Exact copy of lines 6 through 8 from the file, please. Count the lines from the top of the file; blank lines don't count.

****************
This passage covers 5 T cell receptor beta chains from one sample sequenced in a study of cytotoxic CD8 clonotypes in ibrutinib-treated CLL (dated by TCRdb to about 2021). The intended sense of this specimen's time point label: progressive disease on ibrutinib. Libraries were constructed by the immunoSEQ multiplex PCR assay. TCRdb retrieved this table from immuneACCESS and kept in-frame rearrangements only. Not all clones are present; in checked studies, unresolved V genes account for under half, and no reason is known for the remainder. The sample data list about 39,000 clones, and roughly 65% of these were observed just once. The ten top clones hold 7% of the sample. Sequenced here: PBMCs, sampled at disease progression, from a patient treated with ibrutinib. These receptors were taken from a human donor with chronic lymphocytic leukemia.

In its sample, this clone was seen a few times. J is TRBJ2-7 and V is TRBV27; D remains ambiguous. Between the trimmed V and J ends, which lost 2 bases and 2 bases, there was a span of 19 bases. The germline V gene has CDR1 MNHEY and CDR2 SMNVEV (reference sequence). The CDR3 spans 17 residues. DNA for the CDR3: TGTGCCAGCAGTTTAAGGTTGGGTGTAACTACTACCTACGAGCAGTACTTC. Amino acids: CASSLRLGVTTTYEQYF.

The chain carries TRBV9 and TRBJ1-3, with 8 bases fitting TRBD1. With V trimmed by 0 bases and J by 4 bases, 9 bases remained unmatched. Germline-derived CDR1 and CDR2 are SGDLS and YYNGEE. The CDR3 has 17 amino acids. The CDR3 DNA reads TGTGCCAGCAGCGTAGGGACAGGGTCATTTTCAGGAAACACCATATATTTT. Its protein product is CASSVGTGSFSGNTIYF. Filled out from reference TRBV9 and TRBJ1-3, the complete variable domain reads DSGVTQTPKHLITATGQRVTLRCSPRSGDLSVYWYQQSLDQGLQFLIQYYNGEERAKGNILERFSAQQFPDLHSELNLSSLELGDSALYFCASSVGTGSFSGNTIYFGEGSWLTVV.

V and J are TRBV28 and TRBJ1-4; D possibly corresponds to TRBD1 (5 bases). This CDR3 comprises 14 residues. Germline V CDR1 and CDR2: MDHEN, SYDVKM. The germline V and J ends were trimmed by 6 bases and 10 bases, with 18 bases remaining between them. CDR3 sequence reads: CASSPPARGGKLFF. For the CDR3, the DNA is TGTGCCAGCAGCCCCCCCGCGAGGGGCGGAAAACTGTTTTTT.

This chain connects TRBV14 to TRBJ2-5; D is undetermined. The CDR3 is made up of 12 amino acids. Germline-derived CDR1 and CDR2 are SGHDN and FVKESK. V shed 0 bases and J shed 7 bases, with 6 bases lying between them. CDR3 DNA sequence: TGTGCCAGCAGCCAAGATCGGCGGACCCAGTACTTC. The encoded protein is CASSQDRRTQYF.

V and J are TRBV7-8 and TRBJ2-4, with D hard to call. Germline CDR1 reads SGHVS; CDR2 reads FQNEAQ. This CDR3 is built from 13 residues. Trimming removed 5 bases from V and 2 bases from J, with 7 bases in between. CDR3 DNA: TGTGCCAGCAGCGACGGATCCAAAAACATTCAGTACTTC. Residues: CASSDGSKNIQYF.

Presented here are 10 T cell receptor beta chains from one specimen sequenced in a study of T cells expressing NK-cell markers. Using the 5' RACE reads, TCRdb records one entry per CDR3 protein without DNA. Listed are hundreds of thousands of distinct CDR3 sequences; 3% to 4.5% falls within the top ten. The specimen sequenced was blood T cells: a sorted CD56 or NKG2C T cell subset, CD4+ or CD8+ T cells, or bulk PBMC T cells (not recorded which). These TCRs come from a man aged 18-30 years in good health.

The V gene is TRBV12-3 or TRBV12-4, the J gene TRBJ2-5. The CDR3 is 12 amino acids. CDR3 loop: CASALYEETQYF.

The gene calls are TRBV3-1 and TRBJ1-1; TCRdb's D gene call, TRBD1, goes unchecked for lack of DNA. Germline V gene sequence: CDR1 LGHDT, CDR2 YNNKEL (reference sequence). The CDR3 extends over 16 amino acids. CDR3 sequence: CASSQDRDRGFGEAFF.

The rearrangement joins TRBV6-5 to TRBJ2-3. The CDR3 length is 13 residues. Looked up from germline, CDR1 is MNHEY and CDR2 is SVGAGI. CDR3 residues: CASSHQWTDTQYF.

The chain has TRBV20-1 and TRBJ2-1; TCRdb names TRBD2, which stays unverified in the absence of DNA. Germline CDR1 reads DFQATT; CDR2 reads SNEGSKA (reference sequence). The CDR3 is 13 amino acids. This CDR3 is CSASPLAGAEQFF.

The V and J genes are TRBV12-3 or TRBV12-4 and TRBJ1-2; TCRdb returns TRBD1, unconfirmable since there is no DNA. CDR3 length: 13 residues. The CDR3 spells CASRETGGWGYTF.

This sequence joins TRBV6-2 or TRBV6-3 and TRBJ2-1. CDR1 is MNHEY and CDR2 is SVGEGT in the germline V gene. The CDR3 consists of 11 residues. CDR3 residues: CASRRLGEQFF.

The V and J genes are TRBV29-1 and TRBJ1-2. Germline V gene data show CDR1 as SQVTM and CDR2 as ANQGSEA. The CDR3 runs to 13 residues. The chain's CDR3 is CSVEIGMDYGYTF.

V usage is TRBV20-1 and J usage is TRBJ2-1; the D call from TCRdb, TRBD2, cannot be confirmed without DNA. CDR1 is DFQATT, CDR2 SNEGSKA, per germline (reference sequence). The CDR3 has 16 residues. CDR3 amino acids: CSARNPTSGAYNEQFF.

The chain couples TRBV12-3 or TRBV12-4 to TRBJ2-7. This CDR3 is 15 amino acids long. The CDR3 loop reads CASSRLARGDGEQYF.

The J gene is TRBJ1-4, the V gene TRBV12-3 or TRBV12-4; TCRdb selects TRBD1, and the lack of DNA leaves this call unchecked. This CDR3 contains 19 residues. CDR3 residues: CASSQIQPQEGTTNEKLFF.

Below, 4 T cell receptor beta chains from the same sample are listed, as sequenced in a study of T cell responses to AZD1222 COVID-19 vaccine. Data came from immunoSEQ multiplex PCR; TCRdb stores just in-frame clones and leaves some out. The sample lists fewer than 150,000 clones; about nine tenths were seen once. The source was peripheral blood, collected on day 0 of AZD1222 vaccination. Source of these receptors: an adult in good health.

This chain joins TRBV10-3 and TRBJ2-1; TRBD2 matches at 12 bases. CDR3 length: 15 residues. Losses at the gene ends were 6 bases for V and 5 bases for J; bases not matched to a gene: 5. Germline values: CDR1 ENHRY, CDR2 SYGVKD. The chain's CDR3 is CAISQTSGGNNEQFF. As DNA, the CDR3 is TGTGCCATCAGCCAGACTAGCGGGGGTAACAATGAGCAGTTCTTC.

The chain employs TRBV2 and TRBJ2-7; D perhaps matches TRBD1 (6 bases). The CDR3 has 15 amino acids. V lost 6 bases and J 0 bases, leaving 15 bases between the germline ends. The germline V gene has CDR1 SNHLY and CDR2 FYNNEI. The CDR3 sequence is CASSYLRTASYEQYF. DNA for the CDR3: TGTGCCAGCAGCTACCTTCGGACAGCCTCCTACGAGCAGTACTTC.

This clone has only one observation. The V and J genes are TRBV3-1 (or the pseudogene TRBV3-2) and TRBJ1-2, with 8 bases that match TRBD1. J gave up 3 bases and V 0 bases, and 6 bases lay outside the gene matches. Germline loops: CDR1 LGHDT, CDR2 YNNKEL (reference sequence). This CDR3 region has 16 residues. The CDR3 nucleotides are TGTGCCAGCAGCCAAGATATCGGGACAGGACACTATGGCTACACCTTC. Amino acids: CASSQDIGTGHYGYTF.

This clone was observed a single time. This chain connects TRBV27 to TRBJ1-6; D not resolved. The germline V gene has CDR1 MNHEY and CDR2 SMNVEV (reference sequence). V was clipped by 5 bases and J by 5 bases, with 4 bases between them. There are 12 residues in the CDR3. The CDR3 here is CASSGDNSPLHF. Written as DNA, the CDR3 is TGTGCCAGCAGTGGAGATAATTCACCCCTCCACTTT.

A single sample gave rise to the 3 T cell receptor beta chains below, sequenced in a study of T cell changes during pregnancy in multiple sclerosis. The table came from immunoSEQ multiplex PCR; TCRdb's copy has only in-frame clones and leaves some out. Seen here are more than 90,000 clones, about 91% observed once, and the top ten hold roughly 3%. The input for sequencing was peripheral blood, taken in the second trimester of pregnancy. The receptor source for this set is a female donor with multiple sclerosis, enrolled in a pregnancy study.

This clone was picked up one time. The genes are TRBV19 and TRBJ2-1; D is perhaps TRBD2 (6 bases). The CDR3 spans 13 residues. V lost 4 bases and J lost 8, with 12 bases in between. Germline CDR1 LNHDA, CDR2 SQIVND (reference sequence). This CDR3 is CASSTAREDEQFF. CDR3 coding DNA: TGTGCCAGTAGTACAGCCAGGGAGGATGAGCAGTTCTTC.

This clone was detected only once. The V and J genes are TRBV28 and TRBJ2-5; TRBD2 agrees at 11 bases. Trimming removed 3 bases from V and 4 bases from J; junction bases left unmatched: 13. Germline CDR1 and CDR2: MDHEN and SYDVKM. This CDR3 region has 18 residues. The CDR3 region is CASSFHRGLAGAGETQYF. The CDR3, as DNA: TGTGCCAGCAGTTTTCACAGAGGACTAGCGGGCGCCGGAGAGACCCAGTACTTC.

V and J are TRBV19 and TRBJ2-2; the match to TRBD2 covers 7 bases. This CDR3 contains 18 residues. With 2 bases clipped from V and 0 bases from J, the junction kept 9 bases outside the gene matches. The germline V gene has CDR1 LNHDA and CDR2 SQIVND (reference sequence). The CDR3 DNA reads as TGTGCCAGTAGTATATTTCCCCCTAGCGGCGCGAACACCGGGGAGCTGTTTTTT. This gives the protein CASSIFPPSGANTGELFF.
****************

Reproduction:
V and J are TRBV7-8 and TRBJ2-4, with D hard to call. Germline CDR1 reads SGHVS; CDR2 reads FQNEAQ. This CDR3 is built from 13 residues. Trimming removed 5 bases from V and 2 bases from J, with 7 bases in between. CDR3 DNA: TGTGCCAGCAGCGACGGATCCAAAAACATTCAGTACTTC. Residues: CASSDGSKNIQYF.

Presented here are 10 T cell receptor beta chains from one specimen sequenced in a study of T cells expressing NK-cell markers. Using the 5' RACE reads, TCRdb records one entry per CDR3 protein without DNA. Listed are hundreds of thousands of distinct CDR3 sequences; 3% to 4.5% falls within the top ten. The specimen sequenced was blood T cells: a sorted CD56 or NKG2C T cell subset, CD4+ or CD8+ T cells, or bulk PBMC T cells (not recorded which). These TCRs come from a man aged 18-30 years in good health.

The V gene is TRBV12-3 or TRBV12-4, the J gene TRBJ2-5. The CDR3 is 12 amino acids. CDR3 loop: CASALYEETQYF.